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    Find out where your players prefer to play, and see how flexible they are. It’s important for kids to feel comfortable out on the court, and giving them a chance to play their preferred position is a good way to accomplish that. But it certainly couldn’t hurt to find out if anyone is willing or interested in trying different positions. Youth basketball should always be about fun first. If a player doesn’t want to switch, that should always be his or her choice.

Method 3
Putting Your Knowledge to Work

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    Be positive, especially when pointing out a mistake. Children are sensitive when it comes to dealing with criticism. A good youth basketball coach can introduce ways of improving a skill without detracting from the fun of the sport. Do not feel like you have to point out every mistake a player makes; focus on areas where you see room for improvement, and always put a positive spin on it.
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    Celebrate any progress. Positive reinforcement is a great motivator, especially if you’re coaching kids with limited basketball experience. Be sure to select drills that will allow players to see their development themselves. A free-throw shooting drill in which kids take five shots each is a perfect example of this kind of exercise. A player might only make one basket at first but, in time, he or she will start to become more proficient and will be encouraged by the progress since it is easy to track.
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    Keep everyone active. When deciding between two plays or systems, always select the one that involves more movement. Simple motion offenses—featuring sequences that involve plenty of off-the-ball movement—are ideal for young players since they require constant action from everyone. Give your players a workout. It will increase their stamina and help them figure out how to get open for easy shots.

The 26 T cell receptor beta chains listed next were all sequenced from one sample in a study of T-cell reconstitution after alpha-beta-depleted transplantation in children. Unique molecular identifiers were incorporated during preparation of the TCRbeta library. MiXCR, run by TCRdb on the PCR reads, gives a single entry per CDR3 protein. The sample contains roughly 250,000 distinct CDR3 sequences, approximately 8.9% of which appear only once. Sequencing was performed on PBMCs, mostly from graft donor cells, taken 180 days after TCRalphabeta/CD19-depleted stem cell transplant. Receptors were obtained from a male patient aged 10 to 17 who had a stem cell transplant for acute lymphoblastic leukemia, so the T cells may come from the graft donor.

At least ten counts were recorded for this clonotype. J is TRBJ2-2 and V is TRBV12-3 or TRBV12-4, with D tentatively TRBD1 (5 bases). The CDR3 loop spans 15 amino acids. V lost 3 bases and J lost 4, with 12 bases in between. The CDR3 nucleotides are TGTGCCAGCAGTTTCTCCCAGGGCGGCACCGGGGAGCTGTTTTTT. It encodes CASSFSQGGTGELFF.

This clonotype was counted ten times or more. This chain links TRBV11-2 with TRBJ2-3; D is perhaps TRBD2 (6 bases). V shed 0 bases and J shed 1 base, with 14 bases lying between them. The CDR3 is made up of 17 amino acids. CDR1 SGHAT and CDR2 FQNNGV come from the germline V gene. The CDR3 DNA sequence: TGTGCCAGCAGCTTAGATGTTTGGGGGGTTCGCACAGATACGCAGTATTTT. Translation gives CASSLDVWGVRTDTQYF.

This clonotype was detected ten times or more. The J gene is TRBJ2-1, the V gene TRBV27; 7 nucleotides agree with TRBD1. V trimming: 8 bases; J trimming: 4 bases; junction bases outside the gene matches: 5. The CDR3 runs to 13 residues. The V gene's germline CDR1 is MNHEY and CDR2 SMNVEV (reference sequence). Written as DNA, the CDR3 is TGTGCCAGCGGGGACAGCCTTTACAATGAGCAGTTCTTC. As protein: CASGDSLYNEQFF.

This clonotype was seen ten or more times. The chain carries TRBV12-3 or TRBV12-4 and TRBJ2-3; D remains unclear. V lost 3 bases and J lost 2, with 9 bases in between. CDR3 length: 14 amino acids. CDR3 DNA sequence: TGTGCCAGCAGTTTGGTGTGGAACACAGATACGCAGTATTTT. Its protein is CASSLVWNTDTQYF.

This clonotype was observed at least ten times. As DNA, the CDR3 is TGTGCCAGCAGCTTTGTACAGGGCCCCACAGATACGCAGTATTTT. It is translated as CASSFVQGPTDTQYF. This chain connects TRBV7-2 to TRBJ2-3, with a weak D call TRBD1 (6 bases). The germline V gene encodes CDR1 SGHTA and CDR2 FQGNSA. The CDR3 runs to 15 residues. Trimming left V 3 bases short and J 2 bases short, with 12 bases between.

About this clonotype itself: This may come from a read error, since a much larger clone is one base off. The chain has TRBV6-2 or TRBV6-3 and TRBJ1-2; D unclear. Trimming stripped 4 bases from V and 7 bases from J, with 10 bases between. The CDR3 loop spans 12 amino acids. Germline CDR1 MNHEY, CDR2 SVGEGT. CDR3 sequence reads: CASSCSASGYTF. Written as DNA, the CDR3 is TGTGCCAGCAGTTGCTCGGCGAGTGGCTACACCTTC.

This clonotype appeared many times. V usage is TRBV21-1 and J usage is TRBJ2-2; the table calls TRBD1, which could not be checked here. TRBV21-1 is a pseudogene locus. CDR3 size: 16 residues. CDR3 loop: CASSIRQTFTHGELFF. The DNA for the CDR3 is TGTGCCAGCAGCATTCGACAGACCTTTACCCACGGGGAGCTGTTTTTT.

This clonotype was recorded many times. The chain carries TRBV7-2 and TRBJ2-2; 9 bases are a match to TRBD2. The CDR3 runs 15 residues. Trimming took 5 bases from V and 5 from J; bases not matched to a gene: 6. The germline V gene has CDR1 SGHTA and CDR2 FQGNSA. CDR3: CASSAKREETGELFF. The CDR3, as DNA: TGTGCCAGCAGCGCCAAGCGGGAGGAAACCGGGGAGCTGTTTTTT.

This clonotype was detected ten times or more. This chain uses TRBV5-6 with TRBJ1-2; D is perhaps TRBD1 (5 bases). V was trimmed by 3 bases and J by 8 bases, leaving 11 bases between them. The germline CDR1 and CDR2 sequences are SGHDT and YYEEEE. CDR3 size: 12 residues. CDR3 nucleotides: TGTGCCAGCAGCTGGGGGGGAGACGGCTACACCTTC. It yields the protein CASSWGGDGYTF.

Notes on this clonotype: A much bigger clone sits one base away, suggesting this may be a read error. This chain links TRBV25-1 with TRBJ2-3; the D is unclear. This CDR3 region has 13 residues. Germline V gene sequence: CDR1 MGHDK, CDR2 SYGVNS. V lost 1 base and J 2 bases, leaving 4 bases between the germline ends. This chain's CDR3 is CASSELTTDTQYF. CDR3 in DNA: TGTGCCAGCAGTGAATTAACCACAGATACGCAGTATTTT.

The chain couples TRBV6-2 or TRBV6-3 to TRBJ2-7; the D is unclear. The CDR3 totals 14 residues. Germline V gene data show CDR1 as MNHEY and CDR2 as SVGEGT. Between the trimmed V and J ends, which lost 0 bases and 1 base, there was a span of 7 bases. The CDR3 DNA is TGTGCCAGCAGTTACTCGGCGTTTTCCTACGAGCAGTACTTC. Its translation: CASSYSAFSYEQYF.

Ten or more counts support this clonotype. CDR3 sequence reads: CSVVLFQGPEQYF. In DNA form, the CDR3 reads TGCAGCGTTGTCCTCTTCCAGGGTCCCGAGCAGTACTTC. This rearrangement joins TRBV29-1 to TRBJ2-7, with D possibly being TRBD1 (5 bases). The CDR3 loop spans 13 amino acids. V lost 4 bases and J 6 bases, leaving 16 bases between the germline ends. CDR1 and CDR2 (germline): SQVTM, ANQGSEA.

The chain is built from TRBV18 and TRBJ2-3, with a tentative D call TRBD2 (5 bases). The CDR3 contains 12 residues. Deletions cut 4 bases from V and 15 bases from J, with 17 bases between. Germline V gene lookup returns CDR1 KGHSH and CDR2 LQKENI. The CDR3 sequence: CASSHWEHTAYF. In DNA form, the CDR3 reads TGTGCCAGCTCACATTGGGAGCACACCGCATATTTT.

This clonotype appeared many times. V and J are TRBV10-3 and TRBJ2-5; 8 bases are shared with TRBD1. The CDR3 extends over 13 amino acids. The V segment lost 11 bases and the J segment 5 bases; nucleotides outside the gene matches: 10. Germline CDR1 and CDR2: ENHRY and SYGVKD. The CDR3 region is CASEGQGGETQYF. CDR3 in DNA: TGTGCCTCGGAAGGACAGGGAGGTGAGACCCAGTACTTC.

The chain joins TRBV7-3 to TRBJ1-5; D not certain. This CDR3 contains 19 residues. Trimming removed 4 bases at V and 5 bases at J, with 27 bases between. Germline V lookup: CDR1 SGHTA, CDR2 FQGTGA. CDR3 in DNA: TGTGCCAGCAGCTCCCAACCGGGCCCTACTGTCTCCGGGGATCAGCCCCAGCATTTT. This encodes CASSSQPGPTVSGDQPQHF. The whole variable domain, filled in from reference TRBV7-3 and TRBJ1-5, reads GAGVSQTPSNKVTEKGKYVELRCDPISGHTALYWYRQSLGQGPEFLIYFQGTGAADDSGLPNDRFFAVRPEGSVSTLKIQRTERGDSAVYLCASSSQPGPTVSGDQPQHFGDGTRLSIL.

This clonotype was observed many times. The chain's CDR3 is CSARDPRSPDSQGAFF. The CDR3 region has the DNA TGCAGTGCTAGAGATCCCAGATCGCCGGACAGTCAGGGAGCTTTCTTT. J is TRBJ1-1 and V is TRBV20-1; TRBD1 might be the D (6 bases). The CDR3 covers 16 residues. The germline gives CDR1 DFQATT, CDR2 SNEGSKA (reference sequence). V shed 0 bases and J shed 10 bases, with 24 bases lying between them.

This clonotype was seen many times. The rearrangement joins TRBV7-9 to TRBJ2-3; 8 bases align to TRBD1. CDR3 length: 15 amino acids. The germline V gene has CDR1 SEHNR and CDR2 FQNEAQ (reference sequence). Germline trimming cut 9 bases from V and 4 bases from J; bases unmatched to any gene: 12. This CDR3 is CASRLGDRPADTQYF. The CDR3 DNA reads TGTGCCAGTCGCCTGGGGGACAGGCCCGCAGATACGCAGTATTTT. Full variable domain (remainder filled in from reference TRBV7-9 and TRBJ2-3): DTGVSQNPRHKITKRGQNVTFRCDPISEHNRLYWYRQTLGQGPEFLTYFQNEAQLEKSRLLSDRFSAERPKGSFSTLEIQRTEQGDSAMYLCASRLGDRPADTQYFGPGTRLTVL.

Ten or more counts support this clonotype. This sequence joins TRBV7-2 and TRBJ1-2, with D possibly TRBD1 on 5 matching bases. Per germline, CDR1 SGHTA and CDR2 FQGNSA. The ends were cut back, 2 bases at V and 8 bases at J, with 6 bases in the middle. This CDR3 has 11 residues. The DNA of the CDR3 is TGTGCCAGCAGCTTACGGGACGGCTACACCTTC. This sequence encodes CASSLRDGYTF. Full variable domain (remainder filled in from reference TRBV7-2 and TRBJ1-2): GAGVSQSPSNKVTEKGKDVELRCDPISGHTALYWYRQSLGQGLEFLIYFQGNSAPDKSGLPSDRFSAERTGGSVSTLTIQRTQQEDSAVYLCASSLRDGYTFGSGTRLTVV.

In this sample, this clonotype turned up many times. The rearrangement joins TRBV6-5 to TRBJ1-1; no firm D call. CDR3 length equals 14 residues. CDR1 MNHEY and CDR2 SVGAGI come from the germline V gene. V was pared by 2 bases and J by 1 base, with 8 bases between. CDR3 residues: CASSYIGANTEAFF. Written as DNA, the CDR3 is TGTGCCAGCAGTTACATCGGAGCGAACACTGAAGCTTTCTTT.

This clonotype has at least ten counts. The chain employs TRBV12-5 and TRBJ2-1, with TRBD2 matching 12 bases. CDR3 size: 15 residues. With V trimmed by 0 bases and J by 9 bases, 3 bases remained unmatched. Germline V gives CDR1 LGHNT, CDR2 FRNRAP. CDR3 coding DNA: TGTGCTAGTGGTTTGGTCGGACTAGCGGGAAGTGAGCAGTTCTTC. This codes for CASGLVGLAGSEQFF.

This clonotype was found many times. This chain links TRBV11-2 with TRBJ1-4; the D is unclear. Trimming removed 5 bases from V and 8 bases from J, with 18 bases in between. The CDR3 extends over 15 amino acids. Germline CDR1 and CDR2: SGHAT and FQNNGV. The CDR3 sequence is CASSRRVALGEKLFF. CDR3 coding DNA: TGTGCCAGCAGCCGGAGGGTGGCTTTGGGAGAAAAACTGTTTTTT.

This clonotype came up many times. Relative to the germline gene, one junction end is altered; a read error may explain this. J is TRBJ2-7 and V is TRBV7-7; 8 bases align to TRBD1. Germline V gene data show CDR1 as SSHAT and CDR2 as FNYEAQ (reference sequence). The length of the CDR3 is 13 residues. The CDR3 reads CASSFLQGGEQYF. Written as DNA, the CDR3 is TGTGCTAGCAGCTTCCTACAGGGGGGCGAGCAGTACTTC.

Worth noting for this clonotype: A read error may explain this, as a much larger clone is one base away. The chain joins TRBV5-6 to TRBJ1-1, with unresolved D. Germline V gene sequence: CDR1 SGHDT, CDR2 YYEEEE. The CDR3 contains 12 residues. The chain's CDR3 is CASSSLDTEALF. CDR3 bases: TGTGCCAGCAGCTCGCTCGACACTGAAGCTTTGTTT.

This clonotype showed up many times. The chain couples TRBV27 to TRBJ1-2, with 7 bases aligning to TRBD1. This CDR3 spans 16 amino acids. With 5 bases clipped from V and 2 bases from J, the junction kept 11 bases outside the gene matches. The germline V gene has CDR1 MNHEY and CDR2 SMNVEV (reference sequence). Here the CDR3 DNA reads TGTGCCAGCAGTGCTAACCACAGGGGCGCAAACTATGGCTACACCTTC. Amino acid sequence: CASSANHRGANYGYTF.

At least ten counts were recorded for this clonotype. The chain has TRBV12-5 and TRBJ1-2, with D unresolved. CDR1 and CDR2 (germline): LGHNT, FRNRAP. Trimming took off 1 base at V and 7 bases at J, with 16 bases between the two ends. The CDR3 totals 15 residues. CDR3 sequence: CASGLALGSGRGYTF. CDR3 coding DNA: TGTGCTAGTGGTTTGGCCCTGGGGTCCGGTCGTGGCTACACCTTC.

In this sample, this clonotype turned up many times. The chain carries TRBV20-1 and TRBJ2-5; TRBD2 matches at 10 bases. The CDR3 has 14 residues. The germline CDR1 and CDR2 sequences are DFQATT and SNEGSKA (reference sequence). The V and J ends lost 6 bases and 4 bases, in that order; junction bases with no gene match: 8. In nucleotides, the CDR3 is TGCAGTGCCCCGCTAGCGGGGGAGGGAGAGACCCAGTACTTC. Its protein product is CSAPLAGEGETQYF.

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    Involve everyone. You may be inclined to spend more time on a particular player’s struggles, but it is important to ensure that all of your players are given some attention. If you want to work with a player on a particular skill, have the others engage in a fun game that you can track while you do your individual work. Avoid situations that could be construed as favoritism. Balance is critical to keeping a group of young players satisfied.
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    Keep things relaxed. Certain offensive and defensive setups require a great deal of hard work. Fast breaks on the offensive end and presses on the defensive end are two good examples of strategies that should be left to older groups. The more laid back the atmosphere, the more likely the players you coach will want to remain part of the team and improve.
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    Use proportional equipment, if possible. Some young athletes can play on the same playing fields as the adults do. Young basketball players should not. Forcing a four-foot child to shoot on an adult-sized hoop is only going to discourage him or her. Track down equipment sized proportionally to your players, and you will have a much easier time teaching them proper form and technique.
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    Have—and teach—fun. Select fun drills and games to play. Bring a high level of energy to every practice or play session. Dole out high fives as often as you can. If it isn’t fun, you aren’t doing it right.


  • Encourage young players to use both hands as often as possible. The earlier a player develops the ability to dribble or make a layup with either hand, the greater his or her chances of becoming a more successful player later in life.

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Categories: Basketball